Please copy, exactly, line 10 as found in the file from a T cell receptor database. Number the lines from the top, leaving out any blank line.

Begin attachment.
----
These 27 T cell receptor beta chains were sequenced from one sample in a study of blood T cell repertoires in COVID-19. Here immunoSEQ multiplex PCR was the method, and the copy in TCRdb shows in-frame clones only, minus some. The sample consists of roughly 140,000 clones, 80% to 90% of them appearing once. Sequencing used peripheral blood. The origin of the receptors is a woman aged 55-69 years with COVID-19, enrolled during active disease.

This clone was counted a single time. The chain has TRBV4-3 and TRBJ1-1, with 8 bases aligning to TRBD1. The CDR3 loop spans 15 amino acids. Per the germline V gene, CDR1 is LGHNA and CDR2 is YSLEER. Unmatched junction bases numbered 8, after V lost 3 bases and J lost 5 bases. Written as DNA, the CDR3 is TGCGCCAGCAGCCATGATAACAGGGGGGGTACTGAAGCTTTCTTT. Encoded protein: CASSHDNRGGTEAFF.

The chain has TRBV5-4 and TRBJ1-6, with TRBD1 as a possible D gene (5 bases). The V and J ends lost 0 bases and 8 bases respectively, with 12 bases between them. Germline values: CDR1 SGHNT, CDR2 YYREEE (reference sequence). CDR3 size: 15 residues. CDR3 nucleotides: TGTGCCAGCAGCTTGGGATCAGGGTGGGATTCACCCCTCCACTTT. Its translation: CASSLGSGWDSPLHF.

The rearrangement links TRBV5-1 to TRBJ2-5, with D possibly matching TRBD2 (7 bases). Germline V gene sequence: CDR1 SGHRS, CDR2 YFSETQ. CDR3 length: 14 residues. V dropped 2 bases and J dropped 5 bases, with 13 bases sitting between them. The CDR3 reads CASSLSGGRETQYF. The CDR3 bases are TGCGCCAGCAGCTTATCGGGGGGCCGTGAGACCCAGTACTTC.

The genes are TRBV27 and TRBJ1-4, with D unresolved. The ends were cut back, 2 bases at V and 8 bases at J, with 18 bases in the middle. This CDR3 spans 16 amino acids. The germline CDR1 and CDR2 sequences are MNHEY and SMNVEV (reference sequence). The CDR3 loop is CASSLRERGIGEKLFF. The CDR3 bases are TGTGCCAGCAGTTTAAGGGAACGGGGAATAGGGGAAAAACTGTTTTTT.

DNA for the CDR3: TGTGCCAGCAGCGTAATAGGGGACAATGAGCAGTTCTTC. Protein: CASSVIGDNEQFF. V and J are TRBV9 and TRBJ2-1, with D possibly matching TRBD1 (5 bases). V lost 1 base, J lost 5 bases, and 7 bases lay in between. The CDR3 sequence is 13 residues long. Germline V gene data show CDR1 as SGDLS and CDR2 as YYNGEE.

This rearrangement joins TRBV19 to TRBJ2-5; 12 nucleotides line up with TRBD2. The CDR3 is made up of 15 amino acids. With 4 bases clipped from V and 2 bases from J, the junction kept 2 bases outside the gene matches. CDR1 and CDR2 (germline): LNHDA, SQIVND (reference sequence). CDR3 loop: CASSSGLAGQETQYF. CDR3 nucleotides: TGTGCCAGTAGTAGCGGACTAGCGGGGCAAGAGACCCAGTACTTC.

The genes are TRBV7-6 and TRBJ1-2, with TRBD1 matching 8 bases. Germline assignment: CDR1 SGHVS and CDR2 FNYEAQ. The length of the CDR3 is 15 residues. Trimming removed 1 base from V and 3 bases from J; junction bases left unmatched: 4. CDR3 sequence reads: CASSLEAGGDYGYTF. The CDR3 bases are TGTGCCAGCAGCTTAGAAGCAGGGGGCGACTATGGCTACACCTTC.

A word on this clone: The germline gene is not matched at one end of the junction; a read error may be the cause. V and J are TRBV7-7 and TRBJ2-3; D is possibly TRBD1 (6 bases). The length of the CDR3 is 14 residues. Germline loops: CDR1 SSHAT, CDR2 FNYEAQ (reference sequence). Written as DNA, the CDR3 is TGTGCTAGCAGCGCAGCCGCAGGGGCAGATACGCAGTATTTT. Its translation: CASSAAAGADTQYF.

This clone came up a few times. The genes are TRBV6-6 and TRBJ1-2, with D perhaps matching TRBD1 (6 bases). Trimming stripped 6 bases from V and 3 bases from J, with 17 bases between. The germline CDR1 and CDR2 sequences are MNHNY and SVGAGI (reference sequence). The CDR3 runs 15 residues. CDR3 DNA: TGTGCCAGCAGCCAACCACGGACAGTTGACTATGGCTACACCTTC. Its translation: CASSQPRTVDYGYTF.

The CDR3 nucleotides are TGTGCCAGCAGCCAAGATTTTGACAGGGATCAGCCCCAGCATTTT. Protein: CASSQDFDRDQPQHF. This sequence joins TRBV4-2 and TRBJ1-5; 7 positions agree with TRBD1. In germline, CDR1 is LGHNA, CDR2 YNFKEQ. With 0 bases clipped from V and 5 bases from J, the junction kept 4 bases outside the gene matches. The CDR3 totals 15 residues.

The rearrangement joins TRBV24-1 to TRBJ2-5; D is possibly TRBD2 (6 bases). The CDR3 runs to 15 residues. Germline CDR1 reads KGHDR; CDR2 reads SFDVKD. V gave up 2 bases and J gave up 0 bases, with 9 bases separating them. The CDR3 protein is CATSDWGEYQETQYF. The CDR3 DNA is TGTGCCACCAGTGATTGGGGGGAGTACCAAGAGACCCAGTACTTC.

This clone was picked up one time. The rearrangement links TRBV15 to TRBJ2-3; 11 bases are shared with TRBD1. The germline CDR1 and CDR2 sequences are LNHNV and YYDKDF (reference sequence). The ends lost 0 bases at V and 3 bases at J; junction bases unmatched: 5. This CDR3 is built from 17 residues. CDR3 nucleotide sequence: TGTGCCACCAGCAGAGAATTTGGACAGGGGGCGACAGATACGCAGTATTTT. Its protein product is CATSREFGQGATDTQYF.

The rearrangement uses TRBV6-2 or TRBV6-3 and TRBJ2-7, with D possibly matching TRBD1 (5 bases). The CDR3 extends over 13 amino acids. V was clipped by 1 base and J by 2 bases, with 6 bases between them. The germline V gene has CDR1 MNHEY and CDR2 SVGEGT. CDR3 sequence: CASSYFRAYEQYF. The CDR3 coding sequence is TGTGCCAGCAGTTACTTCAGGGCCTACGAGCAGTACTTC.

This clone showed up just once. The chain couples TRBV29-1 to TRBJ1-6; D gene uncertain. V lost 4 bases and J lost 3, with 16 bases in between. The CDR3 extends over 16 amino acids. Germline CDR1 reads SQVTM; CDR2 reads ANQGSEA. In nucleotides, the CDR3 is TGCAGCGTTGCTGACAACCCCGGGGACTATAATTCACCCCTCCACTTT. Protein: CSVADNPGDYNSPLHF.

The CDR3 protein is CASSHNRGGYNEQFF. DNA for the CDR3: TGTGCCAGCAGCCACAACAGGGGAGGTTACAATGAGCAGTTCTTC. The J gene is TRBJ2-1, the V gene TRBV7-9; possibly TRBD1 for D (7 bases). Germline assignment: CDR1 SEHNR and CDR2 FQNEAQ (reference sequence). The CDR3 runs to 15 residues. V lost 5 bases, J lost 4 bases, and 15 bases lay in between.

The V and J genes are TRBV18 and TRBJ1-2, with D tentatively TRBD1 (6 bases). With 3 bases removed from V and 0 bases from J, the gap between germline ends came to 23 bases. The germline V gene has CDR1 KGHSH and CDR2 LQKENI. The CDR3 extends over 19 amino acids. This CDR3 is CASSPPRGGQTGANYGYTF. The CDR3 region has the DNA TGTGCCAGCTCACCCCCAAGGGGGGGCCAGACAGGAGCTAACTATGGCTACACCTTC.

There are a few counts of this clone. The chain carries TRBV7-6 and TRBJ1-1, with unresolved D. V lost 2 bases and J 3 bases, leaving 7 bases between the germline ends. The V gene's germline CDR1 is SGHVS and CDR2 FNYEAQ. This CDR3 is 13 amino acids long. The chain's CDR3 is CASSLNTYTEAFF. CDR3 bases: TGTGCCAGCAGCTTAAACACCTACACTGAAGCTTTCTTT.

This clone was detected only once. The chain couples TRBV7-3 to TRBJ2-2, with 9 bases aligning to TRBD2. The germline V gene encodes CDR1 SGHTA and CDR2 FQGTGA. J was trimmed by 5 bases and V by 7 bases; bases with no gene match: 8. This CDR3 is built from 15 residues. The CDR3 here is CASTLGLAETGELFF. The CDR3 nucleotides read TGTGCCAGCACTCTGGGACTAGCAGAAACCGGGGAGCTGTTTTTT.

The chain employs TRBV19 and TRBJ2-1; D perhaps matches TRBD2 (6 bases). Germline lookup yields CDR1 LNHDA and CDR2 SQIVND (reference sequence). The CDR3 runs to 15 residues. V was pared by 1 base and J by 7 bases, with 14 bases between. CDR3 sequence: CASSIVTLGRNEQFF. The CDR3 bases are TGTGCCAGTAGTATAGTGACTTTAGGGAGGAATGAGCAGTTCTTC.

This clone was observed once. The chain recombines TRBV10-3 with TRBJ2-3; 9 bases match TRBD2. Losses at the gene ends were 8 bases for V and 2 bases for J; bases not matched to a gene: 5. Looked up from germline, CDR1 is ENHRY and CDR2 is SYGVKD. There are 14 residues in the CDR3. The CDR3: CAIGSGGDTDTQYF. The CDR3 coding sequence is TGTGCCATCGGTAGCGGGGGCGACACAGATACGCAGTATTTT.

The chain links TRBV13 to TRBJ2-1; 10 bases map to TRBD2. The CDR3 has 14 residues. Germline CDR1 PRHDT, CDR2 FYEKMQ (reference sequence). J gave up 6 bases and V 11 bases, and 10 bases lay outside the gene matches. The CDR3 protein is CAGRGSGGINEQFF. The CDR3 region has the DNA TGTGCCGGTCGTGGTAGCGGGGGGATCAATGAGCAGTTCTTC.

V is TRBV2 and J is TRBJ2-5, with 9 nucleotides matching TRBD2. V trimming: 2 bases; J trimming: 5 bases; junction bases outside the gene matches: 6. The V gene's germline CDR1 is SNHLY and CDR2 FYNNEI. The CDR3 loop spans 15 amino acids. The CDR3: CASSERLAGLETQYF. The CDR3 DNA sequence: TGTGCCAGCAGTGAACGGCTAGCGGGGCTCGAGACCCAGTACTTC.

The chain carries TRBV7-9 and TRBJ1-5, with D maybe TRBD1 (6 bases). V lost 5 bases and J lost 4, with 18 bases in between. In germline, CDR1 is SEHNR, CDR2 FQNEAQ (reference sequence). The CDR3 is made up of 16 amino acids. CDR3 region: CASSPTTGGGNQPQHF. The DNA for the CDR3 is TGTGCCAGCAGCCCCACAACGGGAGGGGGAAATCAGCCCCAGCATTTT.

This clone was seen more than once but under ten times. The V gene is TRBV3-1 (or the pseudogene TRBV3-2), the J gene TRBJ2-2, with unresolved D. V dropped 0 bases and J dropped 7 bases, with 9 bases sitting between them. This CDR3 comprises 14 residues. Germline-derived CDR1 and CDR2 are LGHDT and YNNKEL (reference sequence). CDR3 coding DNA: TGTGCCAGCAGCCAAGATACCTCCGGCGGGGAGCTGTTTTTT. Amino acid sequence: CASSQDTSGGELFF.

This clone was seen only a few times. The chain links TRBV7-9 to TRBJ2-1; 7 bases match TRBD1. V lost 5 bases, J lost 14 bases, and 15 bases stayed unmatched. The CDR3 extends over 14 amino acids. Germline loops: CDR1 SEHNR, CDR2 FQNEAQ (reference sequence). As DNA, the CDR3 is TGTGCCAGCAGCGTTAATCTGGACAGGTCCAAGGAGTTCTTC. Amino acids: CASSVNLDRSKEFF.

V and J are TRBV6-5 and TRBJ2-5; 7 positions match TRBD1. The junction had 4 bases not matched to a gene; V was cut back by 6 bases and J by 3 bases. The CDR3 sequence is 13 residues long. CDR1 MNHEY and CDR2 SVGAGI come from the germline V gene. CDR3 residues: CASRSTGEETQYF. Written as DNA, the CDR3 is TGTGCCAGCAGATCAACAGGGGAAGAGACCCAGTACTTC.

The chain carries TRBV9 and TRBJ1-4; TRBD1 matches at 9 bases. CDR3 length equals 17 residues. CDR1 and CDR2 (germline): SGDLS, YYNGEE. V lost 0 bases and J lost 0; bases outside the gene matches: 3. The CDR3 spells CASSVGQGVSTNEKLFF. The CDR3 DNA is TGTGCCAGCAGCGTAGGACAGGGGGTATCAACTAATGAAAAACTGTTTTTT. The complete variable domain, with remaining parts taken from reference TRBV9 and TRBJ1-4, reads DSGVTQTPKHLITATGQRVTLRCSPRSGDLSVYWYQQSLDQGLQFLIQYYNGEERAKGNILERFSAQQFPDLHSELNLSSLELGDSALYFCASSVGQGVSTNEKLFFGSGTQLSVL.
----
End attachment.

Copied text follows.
This clone came up a few times. The genes are TRBV6-6 and TRBJ1-2, with D perhaps matching TRBD1 (6 bases). Trimming stripped 6 bases from V and 3 bases from J, with 17 bases between. The germline CDR1 and CDR2 sequences are MNHNY and SVGAGI (reference sequence). The CDR3 runs 15 residues. CDR3 DNA: TGTGCCAGCAGCCAACCACGGACAGTTGACTATGGCTACACCTTC. Its translation: CASSQPRTVDYGYTF.